Brian Shawcroft, AIA , died in Raleigh, North Carolina, on December 18, 2017.He was a leading modernist architect, photographer, and educator in North Carolina for nearly 50 years.
Brian was born February 24, 1929, and grew up in Nottingham and Essex, England, where he listened to German bombers flying over his house at night. From early childhood, he was interested in hand drawing and watercolors, which he practiced for the rest of his life. While serving with the British Army in Germany, he began to study photography, another lifelong avocation.
Brian graduated from West Essex Technical College in 1953 with a degree in architecture. After working as an intern architect in London and as an architect in Toronto, Canada, he moved to Cambridge, Massachusetts to work for the renowned architect Eduardo Catalano from 1956-1959.
He received his Master of Architecture degree from the Massachusetts Institute of Technology and Harvard University in 1960. From then on, he was an Associate Professor at the (then) School of Design at North Carolina State University, teaching photography and architectural design.
"I have never learned more on any subject in a shorter time," wrote Randy Croxton, one of his students, "nor has such a brief learning experience contributed more to my professional life than photography taught by Brian Shawcroft."
He was a member of the full-time faculty until 1968. His relationship with the School of Design continued for the rest of his life, initially as a part time Lecturer and then later when he funded the Shawcroft Prize, awarded annually to an architecture student for superior hand drawing skills.
After practicing with various architectural firms, Brian established Shawcroft-Taylor with Clay Taylor in Raleigh in 1971, thereafter designing institutional and commercial buildings that helped to define Raleigh as a center of good design. "Brian was fierce in his love for Modern architecture," Charlotte architect Murray Whisnant said. "It was his belief that it could enrich our lives."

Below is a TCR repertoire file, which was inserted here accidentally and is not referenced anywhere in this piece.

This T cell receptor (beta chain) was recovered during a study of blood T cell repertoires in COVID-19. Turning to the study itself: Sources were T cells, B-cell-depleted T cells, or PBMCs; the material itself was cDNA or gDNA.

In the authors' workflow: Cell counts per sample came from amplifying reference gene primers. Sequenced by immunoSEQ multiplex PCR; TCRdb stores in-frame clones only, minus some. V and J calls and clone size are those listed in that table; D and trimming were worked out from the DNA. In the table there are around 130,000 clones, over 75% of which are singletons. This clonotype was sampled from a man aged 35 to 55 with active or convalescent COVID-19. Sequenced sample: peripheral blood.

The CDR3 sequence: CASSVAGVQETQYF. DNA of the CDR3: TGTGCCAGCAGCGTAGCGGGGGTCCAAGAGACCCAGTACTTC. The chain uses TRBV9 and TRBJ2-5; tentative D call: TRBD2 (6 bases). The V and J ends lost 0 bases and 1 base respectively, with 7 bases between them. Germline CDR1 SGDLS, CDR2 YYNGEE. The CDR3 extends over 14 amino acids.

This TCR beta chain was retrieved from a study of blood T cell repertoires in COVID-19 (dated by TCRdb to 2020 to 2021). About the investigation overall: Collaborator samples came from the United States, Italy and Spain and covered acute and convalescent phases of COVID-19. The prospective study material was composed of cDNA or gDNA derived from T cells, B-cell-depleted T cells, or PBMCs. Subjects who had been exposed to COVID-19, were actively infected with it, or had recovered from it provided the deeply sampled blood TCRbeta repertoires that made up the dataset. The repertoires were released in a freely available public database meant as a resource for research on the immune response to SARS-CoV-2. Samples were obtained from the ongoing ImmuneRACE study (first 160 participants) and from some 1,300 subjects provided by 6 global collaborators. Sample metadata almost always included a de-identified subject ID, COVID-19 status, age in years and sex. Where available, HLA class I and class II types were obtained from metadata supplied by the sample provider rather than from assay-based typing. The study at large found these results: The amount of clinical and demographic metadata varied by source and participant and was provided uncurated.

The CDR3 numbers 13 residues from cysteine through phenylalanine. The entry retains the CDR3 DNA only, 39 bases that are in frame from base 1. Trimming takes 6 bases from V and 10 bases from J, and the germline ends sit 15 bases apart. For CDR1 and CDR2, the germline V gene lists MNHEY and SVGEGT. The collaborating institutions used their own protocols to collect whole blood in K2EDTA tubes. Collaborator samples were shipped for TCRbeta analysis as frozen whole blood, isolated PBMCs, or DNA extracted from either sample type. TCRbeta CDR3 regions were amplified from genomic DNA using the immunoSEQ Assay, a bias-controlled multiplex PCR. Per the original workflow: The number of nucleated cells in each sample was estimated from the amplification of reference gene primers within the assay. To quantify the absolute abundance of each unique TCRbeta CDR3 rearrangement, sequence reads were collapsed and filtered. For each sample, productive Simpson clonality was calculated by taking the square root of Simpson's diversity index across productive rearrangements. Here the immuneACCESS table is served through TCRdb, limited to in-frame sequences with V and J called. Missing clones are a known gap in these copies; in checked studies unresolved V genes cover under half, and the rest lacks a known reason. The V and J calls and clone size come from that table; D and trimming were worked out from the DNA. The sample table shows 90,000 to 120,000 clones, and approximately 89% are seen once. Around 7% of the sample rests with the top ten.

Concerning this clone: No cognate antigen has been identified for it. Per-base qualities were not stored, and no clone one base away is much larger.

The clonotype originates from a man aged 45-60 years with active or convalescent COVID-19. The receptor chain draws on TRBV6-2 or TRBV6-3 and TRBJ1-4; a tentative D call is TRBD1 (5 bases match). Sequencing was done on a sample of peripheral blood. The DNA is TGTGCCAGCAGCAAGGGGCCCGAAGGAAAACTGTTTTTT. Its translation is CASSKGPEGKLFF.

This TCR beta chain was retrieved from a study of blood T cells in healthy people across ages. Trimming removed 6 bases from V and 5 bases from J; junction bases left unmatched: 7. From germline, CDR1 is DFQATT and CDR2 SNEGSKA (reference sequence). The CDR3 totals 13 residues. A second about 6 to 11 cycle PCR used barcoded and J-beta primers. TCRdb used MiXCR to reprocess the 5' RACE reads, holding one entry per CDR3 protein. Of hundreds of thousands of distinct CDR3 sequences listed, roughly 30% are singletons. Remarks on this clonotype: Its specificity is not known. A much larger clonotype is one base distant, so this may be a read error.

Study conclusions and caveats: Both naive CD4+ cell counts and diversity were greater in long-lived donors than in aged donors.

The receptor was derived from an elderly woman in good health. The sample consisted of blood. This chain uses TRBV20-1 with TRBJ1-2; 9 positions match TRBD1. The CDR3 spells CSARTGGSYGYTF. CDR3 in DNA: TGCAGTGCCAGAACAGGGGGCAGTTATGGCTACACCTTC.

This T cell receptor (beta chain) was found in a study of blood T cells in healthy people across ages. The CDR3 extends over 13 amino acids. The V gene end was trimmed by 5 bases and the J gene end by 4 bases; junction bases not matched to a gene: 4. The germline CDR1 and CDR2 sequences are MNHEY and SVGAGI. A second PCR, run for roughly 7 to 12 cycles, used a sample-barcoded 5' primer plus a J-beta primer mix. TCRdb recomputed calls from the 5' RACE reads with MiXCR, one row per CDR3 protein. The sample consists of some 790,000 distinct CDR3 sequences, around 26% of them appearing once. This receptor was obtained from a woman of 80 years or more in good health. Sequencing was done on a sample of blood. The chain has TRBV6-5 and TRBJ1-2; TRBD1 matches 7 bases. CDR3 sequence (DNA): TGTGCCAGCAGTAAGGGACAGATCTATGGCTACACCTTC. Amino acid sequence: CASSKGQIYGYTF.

For his integrity and respect for the Modern Movement in architecture, he was awarded the Kamphoefner Prize in 1991.
Brian also designed over two dozen houses. The last is a duplex in Raleigh, which he designed shortly before his death. His houses were, in the words of Professor Emeritus Paul Tesar, "...a rich world of well-proportioned spaces of simple elegance -- sometimes intimate, sometimes dramatic -- seamlessly flowing into one another and connecting inside and outside as if they were one."
Brian was a prize-winning photographer and architect, but perhaps his most long-lasting influence is seen in the work of his students who practice throughout the world. "He called for a deep level of personal engagement," Croxton wrote, "and an unshakable expectation of excellence" -- words that could describe Brian Shawcroft himself.
Brian was a skilled tennis player and a highly sought-after dance partner. He loved classical music, jazz, opera, ballet, and fast Jaguar sports cars. Parties at his house often ended with him playing jazz on his grand piano.
On his deathbed in palliative care, he was offered extreme life-prolonging procedures. He declined. Instead, he asked for, and received, a martini.
He is survived by his life partner, Kathleen Gruer. A party is planned at a later date.
Published in The News and Observer on Dec. 31, 2017.